Ken Okazaki Blogging is serious business


The Wise Man Adapts Himself to the World;

The foolish man tries to adapt the world to himself, therefore all progress depends on the fool.

I've spent too much of my life trying to adapt to the culture, the traditions, the unspoken rules, the taboos of my environment, and what I thought was right while having never evaluated them myself. Somehow I got the idea sometime in my life that everything around me is more important than me.

But then I started to lose myself. I started projecting an image of "right" on my peers and then on my own, very impressionable children. What I teach my children through my actions will stick for a lifetime, so I took a deep breath and stopped. Stopped judging, thinking, acting according to what was "right".

In effect I stopped adapting myself.

I wondered what would happen if I started just being ME and indirectly start adapting my environment to ME?

What's so bad about adapting my environment, my company, my colleagues to ME? Am I a bad influence on them? I don't think so. Could they enjoy partaking in my ideas, thoughts and initiatives? I do think so.

I feel better now. I feel like I have purpose. I feel like I have more to offer. I feel like I'm no longer walking on the edge of the cliff, but through the grassy meadow. I feel like I can spread myself like strawberry jam on the dry toast of everyday life at the office, and sprinkle myself like Tabasco on the pile of spaghetti I call home.

Let's see what happens from here on out. :)

Ps.  I think the kids like "foolish dad" better.


Pareto, anyone?

Ruthlessly evaluating your own work habits is never a fun thing to do, but boy does it feel good to work smarter! With a change in my work schedule, and much more self-managed time on my hands I've sometimes felt a little lost as to what I should be working on next, what comes first, and most importantly, what I shouldn't do at all!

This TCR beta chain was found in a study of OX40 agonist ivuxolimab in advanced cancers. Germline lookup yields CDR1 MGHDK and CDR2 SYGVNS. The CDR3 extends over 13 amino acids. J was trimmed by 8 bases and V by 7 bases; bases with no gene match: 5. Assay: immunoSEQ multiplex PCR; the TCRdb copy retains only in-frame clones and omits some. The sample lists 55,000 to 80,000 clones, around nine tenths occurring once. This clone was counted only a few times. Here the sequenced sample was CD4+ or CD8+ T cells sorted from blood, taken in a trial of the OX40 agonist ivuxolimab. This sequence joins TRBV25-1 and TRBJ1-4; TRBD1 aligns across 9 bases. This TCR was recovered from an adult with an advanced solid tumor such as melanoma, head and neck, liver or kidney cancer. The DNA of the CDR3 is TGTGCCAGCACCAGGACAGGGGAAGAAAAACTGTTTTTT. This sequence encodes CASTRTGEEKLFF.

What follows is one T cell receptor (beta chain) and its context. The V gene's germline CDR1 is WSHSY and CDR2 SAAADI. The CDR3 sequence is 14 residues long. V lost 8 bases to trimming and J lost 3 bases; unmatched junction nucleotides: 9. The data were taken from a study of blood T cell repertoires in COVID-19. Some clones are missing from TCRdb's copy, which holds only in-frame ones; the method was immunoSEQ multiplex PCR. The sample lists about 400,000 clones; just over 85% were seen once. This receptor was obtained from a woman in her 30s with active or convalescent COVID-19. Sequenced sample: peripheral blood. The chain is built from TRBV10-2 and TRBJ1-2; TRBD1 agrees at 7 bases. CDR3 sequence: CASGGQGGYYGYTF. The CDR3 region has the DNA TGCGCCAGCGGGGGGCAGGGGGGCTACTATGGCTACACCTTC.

Sorting out my schedule, I turned to something I learned a while ago that just took on a greater meaning: The Pareto Principle. Some Italian guy named Pareto discovered that 20% of the population had 80% of the wealth in his country. Then other experts in their respective fields starting seeing that same pattern all over the place.

20% of the workers produce 80% of the result .
20% of the drivers cause 80% of the accidents.
20% of your clients make 80% of the complaints.
20% of your purchases account for 80% of your spending.

20% of my time at work produces 80% of my productivity.

So the next logical step here was for me to identify the 20% that I want to maximize. For me it was the time I spend at work right after checking mail, reading news, updating my social statuses. So in a seven-hour work day, this would come to about an hour and a half per day. That's when I first start my real work, when I still feel fresh and alert, and my objectives are very clear.

Now knowing that this is my daily 20%, I guard it and nurture it much more than I used to, letting it take priority over all else in my day.